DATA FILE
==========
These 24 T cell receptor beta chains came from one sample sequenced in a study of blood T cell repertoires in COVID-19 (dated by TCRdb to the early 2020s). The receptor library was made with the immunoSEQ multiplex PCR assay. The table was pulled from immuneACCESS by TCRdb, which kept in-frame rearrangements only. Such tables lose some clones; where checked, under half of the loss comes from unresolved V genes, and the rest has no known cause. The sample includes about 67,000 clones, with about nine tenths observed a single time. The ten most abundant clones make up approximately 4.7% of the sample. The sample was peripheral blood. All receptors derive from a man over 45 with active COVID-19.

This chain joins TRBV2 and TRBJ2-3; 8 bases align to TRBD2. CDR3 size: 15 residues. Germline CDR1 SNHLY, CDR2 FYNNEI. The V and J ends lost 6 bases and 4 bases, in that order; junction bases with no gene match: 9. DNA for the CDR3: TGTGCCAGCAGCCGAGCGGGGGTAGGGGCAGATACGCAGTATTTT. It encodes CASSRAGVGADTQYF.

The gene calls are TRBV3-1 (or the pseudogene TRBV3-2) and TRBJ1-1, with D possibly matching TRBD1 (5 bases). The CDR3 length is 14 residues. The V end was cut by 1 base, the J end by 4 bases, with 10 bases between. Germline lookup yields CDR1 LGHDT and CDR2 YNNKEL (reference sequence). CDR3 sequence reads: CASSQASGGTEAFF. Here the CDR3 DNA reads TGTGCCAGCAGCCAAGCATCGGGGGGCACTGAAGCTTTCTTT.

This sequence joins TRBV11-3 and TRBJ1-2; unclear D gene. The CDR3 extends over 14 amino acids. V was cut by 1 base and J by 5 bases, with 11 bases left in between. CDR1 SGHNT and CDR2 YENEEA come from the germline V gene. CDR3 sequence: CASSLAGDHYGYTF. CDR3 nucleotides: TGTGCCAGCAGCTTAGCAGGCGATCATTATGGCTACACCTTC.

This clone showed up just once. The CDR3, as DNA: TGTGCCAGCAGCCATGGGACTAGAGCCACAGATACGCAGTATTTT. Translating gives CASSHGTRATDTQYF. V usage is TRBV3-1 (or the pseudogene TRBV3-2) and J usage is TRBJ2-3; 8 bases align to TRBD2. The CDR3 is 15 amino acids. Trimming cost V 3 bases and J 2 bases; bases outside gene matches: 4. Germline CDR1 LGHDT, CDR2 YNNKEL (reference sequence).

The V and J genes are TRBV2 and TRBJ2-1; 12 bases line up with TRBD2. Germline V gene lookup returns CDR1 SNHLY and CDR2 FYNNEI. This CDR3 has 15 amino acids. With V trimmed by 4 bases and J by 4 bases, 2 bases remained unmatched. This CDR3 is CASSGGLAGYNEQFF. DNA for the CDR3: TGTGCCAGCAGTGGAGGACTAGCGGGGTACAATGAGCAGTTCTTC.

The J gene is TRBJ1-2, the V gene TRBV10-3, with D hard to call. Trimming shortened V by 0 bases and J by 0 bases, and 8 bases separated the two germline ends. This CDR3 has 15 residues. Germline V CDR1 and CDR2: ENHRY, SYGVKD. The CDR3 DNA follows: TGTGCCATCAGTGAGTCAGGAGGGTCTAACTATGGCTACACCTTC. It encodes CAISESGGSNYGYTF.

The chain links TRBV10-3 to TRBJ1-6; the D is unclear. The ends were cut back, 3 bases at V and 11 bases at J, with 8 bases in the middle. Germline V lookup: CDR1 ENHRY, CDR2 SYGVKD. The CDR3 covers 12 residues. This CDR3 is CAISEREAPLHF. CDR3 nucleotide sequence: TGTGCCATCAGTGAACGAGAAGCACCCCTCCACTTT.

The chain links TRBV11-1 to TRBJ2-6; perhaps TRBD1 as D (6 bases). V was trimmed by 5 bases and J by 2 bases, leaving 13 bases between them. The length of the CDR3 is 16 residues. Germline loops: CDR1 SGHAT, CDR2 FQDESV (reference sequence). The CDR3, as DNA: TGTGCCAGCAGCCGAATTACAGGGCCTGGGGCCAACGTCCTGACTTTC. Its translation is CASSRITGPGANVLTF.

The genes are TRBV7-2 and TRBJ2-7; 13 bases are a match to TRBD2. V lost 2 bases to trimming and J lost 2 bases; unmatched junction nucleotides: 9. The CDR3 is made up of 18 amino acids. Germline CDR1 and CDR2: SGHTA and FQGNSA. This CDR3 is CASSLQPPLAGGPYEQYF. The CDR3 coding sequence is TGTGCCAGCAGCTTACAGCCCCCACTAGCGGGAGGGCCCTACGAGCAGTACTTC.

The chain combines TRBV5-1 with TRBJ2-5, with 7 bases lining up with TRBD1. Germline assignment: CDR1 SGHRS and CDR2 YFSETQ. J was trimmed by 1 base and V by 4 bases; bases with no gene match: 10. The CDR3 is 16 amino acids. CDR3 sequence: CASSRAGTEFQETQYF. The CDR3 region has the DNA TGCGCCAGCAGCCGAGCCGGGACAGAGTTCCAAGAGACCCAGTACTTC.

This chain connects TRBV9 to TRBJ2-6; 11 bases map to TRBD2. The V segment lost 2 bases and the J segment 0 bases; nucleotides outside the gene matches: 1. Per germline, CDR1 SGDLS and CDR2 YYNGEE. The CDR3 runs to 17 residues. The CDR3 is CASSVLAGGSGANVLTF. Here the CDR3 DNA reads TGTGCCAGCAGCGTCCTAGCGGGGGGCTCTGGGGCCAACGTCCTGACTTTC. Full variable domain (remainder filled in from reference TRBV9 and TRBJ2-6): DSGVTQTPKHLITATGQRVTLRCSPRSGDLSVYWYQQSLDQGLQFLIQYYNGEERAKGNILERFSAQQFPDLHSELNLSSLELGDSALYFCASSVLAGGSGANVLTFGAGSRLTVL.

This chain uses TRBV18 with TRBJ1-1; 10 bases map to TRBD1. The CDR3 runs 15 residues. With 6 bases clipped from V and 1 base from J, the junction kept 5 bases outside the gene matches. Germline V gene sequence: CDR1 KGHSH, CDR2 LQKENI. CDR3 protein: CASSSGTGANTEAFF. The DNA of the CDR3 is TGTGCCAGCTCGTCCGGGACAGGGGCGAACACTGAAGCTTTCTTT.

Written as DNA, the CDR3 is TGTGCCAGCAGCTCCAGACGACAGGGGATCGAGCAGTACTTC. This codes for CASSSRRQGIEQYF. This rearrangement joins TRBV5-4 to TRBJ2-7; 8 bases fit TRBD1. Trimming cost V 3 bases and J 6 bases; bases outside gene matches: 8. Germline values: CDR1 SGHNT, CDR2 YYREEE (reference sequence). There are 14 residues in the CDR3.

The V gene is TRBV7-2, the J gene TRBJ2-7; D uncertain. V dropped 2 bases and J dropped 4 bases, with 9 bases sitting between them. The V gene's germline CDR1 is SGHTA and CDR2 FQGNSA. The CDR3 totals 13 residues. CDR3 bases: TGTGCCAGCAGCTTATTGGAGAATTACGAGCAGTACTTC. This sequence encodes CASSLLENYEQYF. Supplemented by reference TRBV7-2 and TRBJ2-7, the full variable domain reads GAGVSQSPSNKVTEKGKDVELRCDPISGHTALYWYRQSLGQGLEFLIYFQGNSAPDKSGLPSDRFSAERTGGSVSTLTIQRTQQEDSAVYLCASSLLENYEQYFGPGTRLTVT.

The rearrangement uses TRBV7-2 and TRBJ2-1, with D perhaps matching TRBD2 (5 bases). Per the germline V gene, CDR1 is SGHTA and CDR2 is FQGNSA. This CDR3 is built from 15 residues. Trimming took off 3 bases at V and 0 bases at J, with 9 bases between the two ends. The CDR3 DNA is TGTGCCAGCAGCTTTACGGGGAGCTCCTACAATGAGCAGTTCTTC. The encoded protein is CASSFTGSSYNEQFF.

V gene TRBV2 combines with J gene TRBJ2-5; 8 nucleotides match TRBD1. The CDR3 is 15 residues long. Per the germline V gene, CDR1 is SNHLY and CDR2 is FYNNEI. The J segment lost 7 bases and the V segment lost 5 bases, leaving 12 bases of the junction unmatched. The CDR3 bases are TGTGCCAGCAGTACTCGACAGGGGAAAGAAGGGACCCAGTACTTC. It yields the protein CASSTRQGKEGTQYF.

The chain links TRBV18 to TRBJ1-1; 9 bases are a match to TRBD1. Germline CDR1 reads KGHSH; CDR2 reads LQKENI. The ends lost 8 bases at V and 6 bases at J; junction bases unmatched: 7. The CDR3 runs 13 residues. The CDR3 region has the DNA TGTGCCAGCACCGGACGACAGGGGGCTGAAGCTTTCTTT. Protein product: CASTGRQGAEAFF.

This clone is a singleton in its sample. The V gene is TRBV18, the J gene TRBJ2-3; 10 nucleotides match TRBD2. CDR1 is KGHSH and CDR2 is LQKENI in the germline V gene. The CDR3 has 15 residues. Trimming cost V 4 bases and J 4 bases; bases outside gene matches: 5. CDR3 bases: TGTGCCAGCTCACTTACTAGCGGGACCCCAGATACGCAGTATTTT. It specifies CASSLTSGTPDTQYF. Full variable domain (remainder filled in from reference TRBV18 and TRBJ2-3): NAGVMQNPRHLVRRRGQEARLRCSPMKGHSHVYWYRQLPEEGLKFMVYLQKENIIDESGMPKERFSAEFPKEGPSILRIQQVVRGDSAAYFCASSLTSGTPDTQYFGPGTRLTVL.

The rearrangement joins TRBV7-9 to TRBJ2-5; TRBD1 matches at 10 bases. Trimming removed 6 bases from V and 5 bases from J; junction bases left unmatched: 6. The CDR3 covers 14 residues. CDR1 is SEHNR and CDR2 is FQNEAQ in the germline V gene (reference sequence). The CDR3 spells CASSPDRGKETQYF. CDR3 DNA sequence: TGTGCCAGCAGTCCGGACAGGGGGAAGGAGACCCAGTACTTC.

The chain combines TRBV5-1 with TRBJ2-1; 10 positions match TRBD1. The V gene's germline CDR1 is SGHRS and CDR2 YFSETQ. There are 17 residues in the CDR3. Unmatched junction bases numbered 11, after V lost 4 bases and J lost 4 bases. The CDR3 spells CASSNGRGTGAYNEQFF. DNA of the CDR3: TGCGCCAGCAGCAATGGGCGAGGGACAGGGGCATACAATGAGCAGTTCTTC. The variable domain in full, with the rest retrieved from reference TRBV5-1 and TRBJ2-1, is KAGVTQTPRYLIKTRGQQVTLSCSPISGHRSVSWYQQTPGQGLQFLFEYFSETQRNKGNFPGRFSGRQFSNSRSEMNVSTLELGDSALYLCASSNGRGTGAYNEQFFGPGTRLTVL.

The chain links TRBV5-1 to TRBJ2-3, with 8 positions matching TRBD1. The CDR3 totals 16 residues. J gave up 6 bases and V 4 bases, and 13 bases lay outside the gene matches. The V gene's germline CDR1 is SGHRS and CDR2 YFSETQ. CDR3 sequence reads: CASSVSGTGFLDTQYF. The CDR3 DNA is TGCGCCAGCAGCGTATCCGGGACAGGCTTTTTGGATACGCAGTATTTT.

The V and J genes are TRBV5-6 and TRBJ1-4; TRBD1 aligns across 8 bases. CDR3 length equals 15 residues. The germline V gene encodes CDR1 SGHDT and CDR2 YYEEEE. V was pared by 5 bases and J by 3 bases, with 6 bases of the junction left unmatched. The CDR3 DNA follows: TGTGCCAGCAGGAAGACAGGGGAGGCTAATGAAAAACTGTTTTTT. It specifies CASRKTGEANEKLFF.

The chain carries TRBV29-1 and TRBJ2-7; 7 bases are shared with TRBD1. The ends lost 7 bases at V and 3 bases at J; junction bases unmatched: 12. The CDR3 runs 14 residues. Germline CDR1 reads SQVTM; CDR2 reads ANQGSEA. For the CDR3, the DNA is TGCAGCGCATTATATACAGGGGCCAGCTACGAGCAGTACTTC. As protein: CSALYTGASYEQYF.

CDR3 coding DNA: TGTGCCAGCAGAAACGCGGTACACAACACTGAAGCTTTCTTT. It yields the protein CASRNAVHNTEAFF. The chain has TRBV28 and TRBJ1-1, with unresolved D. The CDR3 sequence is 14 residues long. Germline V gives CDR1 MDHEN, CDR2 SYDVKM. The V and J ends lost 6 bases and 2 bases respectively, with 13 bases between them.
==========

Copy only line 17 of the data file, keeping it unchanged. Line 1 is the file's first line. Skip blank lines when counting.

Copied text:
V gene TRBV2 combines with J gene TRBJ2-5; 8 nucleotides match TRBD1. The CDR3 is 15 residues long. Per the germline V gene, CDR1 is SNHLY and CDR2 is FYNNEI. The J segment lost 7 bases and the V segment lost 5 bases, leaving 12 bases of the junction unmatched. The CDR3 bases are TGTGCCAGCAGTACTCGACAGGGGAAAGAAGGGACCCAGTACTTC. It yields the protein CASSTRQGKEGTQYF.